We can all be guilty of taking our cars for granted but need to consider taking extra care when we are planning a longer journey. Giving your car a good check before you go can pay dividends in the long rum.

Make sure the car is serviced, either as part of regular servicing or as a one-off. Look after your car and it should look after you.

Basic checks should be oil, water and washer fluid – ideally every week but certainly before you depart.

Check tyres for tread depth. The law requires a minimum of 1.6 mm throughout a continuous band comprising the central three-quarters of breadth of the tread. Be aware that if tyres reach the minimum their ability to grip the road will be reduced affecting braking and steering. Consider replacing tyres before they get to this stage. Check for uneven wear – it could be a symptom of a suspension problem.

Brakes should be checked. Many local servicing centres including Kwikfit.com offer free safety checks and will advise if discs or pads need replacement.

Check windscreen and all glass for scratches or other damage. Any chips in the wiper swept area are a potential MoT failure and should be repaired, possibly free of charge through your insurance policy. Make sure the screen and windows are clean and that washers/wipers are working correctly.

All lights fitted to a vehicle must be working. Many suppliers can provide a set of spare bulbs specific to your model. Check headlamp alignment to ensure that you have the best vision without dazzling oncoming traffic. If you are to tow a trailer or caravan you must also check the lights every time you attach to the tow bar.

Finally make sure you have things that will keep you warm from blankets to flasks. I always ensure we have a comprehensive first aid kit in the car and if traveling with children, make sure you have some activities that will keep them entertained to avoid the “Are we nearly there?” saga.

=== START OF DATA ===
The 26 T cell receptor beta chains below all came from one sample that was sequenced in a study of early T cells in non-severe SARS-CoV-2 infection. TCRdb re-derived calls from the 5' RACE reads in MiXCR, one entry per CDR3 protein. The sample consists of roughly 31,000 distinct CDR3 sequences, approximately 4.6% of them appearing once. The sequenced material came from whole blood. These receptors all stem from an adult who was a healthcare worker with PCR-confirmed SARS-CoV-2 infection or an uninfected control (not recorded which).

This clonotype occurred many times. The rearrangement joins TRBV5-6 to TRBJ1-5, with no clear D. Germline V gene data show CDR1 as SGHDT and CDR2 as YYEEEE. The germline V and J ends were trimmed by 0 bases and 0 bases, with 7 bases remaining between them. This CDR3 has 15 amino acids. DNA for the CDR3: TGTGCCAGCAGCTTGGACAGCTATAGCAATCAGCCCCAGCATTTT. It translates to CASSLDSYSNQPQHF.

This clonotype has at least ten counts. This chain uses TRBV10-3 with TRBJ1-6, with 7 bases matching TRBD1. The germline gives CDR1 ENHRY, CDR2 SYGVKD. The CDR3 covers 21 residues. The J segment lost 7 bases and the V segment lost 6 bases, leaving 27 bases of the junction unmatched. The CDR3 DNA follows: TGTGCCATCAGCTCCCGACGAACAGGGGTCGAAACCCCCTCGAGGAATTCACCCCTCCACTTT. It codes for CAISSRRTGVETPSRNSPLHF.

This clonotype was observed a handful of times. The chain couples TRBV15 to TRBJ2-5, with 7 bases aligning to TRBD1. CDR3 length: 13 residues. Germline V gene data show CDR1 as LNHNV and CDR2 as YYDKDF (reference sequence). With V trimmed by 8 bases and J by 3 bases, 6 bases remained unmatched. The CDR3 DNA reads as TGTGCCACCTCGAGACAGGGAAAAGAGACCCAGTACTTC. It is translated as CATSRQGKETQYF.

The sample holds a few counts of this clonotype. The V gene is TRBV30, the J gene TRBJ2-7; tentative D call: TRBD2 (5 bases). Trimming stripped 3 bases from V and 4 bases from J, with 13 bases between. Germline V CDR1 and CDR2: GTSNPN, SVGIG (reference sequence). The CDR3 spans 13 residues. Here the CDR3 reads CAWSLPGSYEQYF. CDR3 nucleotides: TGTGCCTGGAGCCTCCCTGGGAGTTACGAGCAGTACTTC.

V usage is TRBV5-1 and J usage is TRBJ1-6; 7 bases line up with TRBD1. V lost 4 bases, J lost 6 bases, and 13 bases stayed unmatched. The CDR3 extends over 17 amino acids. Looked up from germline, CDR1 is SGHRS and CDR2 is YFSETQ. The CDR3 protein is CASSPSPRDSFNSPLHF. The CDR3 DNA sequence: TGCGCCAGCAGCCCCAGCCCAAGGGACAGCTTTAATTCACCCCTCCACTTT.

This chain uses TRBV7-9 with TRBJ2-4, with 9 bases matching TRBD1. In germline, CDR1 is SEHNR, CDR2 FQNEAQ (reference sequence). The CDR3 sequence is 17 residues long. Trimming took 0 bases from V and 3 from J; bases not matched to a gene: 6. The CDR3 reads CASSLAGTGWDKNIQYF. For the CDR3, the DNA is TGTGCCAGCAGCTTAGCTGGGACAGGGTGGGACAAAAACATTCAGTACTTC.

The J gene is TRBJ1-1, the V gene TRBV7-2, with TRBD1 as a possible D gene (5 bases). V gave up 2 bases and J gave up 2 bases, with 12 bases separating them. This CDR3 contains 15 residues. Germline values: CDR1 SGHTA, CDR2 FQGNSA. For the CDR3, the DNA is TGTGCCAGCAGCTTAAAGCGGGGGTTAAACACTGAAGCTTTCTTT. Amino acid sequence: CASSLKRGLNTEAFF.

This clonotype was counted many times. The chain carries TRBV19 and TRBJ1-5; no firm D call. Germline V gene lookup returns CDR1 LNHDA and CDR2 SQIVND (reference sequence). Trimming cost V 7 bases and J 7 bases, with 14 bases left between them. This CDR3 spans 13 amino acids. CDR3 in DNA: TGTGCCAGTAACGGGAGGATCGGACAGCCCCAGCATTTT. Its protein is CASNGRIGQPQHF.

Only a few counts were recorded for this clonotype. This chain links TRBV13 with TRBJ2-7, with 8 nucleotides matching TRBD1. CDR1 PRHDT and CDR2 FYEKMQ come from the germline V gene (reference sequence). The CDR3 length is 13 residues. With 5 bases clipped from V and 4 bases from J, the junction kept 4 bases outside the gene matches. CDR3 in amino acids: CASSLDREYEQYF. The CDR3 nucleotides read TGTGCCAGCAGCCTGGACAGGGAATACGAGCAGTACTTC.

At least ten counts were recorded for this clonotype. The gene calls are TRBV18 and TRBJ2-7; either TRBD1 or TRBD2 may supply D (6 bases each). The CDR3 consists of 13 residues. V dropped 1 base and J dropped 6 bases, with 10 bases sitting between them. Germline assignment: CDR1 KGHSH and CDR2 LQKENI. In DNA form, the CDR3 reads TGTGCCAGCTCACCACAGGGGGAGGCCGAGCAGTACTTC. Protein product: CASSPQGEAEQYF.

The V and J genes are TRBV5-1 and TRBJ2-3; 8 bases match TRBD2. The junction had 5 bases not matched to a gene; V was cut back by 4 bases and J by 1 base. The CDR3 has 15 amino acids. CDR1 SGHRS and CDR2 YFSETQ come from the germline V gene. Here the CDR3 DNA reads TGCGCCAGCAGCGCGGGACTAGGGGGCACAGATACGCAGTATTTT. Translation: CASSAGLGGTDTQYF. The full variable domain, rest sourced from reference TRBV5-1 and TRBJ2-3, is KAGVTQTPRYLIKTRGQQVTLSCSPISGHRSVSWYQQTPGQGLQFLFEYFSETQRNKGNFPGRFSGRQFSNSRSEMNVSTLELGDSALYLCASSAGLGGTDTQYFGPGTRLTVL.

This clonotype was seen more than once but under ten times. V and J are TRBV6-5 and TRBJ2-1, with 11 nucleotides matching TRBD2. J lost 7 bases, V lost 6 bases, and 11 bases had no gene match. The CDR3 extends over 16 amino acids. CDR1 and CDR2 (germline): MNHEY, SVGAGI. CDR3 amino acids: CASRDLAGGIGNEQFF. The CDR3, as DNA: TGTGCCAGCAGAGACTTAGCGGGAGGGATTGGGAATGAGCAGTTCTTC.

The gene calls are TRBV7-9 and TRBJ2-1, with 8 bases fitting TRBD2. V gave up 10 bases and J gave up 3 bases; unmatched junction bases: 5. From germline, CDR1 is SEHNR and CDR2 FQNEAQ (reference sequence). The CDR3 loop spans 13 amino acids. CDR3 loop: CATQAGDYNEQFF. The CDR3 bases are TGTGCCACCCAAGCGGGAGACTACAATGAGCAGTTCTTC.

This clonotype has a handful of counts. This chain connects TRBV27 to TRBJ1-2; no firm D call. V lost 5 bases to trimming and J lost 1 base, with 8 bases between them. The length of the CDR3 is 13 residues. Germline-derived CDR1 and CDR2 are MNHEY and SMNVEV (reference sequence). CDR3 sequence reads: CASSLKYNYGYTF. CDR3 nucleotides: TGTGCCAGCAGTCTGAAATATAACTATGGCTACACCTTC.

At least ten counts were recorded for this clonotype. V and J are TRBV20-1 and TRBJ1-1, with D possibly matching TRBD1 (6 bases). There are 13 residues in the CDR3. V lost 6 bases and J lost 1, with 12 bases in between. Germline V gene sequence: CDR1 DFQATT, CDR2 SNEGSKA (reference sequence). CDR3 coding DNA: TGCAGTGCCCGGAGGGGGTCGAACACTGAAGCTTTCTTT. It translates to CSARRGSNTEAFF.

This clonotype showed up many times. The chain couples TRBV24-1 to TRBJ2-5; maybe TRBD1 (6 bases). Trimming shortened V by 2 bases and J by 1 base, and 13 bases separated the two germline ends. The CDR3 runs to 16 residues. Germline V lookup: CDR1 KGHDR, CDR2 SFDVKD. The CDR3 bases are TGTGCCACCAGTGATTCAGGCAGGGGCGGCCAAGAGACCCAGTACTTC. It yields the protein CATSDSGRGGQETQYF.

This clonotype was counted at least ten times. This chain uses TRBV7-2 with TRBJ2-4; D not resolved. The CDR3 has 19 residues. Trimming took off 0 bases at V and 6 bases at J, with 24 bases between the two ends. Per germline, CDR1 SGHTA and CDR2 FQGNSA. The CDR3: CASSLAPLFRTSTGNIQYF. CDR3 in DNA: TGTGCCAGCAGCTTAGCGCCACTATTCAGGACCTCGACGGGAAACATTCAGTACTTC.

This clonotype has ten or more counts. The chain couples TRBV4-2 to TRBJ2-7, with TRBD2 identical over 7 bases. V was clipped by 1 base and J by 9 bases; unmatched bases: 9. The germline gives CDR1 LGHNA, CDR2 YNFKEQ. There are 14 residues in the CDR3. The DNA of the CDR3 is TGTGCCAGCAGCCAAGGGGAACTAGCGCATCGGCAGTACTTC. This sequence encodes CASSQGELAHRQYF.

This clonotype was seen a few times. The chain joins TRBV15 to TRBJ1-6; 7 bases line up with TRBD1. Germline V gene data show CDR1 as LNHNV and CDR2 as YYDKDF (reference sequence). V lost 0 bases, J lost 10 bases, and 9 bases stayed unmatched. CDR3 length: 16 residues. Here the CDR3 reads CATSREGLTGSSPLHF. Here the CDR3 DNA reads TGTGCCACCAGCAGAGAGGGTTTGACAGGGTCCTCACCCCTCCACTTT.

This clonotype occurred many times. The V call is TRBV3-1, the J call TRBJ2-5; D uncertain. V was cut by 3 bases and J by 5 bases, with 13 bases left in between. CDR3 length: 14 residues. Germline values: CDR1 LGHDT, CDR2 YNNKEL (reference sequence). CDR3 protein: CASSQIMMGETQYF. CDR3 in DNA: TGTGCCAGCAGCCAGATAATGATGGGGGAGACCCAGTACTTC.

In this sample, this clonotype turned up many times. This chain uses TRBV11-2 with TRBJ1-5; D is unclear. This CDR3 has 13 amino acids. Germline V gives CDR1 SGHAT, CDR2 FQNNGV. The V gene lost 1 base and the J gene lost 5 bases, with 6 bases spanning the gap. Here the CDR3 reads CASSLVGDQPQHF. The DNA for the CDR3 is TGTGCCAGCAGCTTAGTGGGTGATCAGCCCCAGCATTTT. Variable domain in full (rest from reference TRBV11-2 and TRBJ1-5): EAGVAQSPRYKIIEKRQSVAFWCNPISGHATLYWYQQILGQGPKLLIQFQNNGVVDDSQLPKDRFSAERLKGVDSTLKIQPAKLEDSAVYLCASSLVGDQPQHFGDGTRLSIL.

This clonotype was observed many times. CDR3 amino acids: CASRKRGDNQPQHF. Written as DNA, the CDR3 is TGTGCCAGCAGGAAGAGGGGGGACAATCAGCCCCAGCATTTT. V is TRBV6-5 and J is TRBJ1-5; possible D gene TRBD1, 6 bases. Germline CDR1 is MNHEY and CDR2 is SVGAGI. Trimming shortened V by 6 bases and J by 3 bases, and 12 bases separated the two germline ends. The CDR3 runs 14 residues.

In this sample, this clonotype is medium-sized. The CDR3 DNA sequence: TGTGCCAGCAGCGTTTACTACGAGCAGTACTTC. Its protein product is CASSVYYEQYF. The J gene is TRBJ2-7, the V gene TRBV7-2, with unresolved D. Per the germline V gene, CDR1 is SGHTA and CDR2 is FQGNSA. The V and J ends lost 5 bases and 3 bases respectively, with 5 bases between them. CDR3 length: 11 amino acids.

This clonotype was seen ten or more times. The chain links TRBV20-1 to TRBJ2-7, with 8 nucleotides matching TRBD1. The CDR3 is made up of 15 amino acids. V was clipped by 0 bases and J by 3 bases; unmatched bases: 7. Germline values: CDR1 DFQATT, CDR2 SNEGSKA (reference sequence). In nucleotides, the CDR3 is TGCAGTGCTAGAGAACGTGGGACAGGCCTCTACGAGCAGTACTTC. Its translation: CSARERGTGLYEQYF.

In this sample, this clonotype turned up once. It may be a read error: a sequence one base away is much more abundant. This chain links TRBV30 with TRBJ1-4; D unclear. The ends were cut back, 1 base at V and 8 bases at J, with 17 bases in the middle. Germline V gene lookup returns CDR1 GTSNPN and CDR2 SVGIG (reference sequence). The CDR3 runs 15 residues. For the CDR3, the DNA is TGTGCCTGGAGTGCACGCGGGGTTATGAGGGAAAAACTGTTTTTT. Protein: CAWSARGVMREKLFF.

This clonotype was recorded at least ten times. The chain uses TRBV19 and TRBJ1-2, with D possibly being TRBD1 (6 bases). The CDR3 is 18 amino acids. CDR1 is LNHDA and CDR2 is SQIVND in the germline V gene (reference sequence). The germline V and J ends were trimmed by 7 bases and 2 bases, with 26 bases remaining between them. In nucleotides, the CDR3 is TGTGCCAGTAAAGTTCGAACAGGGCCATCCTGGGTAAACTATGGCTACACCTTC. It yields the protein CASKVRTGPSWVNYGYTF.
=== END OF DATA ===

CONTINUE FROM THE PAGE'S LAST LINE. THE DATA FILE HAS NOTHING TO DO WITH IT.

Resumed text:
Check out #CarSafetyChecklist on social media for more tips.

Safe journey and happy holidays!

Five Little Doves

Do you need to cater for gluten-free eaters this Christmas? Here’s an easy gluten-free Christmas cake recipe.

A great Christmas cake is rich, moist, and full of festive flavours, and this version definitely hits the spot. In fact, it just might become a new family favourite!

Gluten-free Christmas Cake Recipe

Preparation time

5 minutes the night before, 30 minutes on the day

Cooking time:

2 hours 15 minutes

Ingredients

Cake:

  • 200g raisins
  • 200g currants
  • 200g stoned prunes, chopped
  • 200g mixed peel
  • 200g dried cranberries
  • 40g candied fruit
  • 140g glace cherries
  • 125ml dark rum
  • 125ml port
  • 250g unsalted butter + some extra to grease the tin
  • 250 g gluten-free plain flour + some extra
  • 1 tsp ground allspice
  • 1 tsp ground nutmeg (or grate it fresh)
  • 300g dark brown sugar
  • 5 large eggs

 

Icing:

  • 700g icing sugar
  • 3 large eggs
  • Juice of 1/2 lemon

 

Method
  1. Combine the chopped prunes in a large bowl with all the other dried fruit and berries. Pour half the rum and half the port over and leave to soak overnight.
  2. When you come to make the cake, preheat the oven to 150°C/300ºF/gas 2.
  3. For the cake, sift the gluten free flour, allspice and nutmeg into a large bowl.
  4. In another bowl, beat the butter and sugar until fluffy. Crack the eggs in one at a time and beat. Stir in the soaked fruit and any excess juices.
  5. Stir in the flour mixture until everything is combined evenly.
  6. Grease a 26m spring form cake tin with butter, sprinkle some flour around the inside of the tin, then tip out excess flour. Spoon the cake mixture in.
  7. Bake for around 2 hours at 150˚C until golden brown. Remove from oven and poke holes through the top with a skewer.
  8. Combine the remaining port and rum together and pour over the cake while it’s still warm. Leave to cool.
  9. Prepare the icing by separating the egg whites and whisking them in a large bowl until frothy. Sift the icing sugar into another bowl then add the egg whites a spoonful at a time, mixing as you go. Stir in the lemon juice and beat the mixture until it forms stiff peaks.
  10. Place the cooled cake on a plate and decorate with the icing. For a smooth finish, use a palette knife to spread it over the top and sides. For peaks, use the knife to create texture. Leave the icing to harden before adding extra decorations or a ribbon.
  11. Serve it to your gluten-free guests or package it up as a gift. Enjoy!

Check out some more healthy Christmas recipes and ideas for treats.

Let me know if you try out this gluten-free Christmas cake recipe?

Easy Gluten-Free Christmas Cake Recipe

 

Post Comment Love

This Mama

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div align=”center”>My Random Musings

Cuddle Fairy

Turkey burgers are a healthy way to eat burgers and this turkey burgers recipe gives them a fruity twist.